I spent the week of March 22 in Houston as a reviewer for Fotofest. This was my second time at the festival but my first as an official participant. The first time I went, I was bowled over by the abundance of art Houston offered me. Museum of Fine Art Houston, The Menil (which includes the Rothko Chapel and the Twombly Gallery), Houston Center for Photography, not to mention dozens of galleries are all worth a trip by themselves, and we haven't even started to mention the program that Fotofest puts together. Make no mistake, Houston is an art lover's destination.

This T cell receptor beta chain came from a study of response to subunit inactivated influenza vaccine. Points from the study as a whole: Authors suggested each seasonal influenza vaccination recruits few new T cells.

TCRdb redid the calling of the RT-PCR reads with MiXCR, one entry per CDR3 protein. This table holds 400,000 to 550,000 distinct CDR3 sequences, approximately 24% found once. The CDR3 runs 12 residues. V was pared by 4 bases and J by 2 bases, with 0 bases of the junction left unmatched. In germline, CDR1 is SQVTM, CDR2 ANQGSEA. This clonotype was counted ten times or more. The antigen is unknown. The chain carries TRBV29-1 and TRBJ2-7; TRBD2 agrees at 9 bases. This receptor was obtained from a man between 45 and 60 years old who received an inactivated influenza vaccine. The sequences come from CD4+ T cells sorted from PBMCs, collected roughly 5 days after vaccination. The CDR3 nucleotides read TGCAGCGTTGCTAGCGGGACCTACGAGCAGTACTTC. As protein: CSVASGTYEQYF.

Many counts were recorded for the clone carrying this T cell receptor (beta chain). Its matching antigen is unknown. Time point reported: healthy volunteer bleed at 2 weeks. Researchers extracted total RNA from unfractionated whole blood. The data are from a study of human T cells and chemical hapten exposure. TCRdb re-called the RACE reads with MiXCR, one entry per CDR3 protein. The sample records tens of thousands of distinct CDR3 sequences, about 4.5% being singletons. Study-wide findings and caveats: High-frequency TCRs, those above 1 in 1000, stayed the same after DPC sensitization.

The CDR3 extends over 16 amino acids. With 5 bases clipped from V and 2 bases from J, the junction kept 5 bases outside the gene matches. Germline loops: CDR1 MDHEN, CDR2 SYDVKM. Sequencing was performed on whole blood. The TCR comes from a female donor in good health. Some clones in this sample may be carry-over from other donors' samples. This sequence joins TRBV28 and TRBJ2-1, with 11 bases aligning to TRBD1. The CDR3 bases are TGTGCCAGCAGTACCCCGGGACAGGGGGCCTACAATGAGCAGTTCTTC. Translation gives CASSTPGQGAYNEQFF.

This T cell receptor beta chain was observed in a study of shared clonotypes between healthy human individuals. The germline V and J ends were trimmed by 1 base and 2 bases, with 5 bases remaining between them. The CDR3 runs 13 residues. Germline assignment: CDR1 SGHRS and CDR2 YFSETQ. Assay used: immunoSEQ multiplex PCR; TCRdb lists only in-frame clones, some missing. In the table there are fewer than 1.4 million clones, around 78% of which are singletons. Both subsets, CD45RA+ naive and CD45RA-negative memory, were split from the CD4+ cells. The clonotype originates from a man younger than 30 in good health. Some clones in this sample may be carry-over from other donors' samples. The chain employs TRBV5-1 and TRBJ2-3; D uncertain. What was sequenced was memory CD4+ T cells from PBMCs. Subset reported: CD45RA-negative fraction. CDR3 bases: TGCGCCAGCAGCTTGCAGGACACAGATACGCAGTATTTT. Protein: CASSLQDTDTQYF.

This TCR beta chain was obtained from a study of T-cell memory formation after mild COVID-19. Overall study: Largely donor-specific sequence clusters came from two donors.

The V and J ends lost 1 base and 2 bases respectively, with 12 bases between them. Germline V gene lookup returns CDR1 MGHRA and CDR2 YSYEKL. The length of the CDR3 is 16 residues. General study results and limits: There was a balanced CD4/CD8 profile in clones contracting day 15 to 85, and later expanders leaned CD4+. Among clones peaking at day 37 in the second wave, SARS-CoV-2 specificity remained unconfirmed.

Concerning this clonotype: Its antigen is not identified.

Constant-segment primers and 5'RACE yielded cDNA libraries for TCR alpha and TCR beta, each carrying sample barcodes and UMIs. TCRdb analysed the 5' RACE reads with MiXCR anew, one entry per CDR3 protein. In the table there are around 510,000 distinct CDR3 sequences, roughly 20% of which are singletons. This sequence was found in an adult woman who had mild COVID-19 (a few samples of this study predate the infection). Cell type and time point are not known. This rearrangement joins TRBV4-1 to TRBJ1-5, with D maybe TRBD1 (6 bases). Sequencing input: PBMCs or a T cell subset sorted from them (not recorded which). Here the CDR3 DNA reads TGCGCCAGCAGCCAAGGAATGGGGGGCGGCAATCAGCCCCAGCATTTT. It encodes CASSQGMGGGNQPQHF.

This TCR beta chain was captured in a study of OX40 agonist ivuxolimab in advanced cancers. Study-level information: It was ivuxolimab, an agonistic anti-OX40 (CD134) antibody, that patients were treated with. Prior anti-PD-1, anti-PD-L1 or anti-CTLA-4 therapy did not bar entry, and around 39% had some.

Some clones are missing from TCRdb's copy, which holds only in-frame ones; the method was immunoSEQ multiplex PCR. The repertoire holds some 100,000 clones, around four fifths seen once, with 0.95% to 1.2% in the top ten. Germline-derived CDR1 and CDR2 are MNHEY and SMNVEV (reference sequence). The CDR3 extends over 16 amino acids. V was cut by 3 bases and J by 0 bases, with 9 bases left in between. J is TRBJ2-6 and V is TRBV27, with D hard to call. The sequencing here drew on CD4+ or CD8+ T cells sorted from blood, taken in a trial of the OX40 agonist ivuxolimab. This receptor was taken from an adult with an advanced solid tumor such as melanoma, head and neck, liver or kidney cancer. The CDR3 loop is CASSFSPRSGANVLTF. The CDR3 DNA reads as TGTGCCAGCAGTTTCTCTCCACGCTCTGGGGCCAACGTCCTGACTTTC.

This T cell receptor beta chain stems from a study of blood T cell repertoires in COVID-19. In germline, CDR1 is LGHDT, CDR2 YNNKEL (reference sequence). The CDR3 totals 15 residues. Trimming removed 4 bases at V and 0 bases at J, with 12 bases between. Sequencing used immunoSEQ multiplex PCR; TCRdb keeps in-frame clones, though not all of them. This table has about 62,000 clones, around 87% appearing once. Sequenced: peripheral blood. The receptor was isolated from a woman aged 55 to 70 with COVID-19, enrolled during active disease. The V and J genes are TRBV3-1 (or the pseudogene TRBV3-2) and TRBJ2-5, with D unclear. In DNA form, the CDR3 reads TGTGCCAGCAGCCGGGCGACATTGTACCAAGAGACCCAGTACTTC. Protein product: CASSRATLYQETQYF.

The Menil Collection is an idyll for an art lover. I was smitten the first time I went, and time hasn't dulled my infatuation. Renzo Piano's building is an oasis for art, and the Menil fills it with examples from antiquity to contemporary that satisfy any thirst. It's my luck that every day I've visited has been a perfect spring day. Ambling along Michael Heizer's land sculpture in the front lawn, gazing at Mark di Suvero's sculpture from a bench under blossoming cherry trees, or simply marveling at how Piano's architecture seamlessly blends with the neighborhood, the experience comes close to perfection. Maurizio Cattelan was a guest curator for the installation that was up while I was there interweaving his own works into the holdings of the collection with wit and intelligence.